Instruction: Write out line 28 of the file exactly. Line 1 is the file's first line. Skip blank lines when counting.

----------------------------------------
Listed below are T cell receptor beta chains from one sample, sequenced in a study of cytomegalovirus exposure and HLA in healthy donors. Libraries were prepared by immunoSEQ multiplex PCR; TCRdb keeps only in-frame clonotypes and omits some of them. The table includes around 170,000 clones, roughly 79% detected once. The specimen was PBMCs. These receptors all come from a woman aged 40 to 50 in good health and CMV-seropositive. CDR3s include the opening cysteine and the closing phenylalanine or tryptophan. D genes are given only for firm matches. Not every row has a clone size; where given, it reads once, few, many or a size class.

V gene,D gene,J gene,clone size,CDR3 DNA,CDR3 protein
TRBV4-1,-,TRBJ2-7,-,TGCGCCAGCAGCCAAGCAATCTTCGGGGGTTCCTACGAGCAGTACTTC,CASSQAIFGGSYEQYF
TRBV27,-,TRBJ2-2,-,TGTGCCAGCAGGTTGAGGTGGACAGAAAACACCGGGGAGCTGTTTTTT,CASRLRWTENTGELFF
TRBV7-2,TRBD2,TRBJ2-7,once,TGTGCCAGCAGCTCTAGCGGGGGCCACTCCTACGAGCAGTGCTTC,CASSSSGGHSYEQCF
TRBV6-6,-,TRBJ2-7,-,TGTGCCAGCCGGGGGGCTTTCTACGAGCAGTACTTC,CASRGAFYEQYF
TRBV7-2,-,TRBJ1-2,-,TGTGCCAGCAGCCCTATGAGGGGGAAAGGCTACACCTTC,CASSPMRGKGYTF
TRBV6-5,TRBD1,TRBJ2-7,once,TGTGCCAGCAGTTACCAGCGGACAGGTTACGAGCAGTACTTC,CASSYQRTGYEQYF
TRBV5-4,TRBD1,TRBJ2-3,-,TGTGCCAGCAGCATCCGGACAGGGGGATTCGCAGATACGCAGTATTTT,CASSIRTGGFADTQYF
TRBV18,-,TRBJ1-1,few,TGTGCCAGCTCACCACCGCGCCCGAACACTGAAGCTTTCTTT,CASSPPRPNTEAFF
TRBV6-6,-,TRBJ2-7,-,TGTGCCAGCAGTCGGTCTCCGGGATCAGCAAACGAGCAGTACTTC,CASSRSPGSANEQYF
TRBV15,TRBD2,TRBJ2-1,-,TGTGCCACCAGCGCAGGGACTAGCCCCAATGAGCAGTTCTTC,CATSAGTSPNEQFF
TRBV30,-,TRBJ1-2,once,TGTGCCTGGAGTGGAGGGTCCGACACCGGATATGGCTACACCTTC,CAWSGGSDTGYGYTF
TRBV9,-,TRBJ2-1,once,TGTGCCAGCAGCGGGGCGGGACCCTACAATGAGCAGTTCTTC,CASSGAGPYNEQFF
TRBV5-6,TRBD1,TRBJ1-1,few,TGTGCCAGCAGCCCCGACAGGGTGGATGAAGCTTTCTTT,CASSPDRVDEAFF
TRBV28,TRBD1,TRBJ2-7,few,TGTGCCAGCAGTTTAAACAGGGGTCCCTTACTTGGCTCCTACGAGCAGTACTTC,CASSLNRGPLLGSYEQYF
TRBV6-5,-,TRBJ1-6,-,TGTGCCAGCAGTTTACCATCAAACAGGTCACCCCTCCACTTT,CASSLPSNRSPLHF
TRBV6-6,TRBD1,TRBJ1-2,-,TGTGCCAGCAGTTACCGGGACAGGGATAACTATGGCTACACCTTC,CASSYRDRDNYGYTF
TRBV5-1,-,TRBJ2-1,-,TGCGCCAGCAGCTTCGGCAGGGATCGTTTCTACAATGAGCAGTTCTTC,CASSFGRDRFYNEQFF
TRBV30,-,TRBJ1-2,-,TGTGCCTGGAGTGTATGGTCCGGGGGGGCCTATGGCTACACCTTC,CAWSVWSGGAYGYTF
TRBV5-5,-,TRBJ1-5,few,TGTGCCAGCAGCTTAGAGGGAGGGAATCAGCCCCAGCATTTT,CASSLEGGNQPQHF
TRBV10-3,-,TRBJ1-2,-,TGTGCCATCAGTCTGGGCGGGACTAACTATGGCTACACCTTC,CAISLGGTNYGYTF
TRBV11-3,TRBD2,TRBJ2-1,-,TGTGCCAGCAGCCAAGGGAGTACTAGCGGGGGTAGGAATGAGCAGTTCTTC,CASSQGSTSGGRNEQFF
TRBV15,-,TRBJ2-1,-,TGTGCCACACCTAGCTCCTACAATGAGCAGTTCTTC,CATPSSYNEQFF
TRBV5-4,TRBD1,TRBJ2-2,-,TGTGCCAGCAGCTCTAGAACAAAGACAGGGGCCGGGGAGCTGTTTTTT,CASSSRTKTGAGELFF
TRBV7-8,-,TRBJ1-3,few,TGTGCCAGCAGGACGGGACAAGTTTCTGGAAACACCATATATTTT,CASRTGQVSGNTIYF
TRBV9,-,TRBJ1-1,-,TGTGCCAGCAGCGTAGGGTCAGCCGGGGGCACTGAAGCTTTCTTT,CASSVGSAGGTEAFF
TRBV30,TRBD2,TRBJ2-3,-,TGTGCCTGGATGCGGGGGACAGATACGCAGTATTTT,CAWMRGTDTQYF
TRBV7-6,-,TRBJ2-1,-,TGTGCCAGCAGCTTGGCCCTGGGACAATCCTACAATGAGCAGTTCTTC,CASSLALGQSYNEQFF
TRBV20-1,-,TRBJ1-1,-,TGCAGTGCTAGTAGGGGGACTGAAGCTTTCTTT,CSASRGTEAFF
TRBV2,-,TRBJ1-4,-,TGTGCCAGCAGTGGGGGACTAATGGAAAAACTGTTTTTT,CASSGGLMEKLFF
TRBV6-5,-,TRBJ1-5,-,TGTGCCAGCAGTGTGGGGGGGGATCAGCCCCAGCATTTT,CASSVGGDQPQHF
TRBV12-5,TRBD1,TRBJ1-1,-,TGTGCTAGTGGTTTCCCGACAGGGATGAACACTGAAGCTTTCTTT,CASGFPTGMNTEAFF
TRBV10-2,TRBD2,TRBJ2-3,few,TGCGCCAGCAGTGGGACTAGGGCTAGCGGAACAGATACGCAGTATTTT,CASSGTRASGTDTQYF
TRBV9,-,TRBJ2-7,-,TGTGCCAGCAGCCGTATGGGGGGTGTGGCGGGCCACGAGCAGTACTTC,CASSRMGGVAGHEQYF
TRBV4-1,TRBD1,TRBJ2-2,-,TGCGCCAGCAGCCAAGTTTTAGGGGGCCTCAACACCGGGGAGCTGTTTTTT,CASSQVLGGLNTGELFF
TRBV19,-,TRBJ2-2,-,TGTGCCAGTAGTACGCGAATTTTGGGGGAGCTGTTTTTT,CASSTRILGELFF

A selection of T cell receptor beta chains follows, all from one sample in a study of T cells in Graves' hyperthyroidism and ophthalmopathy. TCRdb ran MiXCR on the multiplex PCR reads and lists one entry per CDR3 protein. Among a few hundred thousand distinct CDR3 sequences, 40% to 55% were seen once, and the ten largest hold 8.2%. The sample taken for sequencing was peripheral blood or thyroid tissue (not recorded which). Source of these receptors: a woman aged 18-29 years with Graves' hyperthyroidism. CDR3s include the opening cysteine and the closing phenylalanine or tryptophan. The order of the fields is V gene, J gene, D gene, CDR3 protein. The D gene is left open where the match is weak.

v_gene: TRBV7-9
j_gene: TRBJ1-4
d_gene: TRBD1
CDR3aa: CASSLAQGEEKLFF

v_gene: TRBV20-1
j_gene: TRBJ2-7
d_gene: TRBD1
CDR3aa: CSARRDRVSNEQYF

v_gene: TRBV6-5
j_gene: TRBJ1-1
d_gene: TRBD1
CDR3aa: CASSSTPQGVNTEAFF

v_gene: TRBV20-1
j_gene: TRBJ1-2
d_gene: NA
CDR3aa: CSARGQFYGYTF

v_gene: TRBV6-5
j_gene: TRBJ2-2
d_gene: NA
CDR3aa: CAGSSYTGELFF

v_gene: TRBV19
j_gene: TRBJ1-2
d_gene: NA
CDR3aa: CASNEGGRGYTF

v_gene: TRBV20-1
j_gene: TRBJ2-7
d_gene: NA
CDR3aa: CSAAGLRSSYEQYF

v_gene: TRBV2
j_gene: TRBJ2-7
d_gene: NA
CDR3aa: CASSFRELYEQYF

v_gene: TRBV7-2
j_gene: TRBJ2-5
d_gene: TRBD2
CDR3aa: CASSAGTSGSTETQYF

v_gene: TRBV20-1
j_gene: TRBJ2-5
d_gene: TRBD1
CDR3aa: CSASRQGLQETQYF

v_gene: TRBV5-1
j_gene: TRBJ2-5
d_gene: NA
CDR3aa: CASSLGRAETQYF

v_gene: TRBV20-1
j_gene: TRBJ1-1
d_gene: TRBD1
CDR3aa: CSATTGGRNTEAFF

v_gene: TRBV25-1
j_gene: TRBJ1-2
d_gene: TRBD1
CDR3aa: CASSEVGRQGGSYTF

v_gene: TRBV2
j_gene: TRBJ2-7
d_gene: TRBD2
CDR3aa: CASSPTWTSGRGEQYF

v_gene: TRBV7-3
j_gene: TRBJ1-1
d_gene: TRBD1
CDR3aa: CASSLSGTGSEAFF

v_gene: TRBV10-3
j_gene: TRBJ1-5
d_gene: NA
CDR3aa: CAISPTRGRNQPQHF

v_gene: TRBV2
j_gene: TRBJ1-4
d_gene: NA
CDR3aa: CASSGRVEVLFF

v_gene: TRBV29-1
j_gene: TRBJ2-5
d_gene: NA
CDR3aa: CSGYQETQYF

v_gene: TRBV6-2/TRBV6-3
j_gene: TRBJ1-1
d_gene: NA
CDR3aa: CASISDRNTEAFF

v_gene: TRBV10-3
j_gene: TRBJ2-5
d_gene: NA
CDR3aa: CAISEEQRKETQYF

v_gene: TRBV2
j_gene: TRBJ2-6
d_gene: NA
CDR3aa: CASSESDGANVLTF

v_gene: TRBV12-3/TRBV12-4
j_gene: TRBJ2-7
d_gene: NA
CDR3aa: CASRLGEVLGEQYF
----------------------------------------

TRBV30,TRBD2,TRBJ2-3,-,TGTGCCTGGATGCGGGGGACAGATACGCAGTATTTT,CAWMRGTDTQYF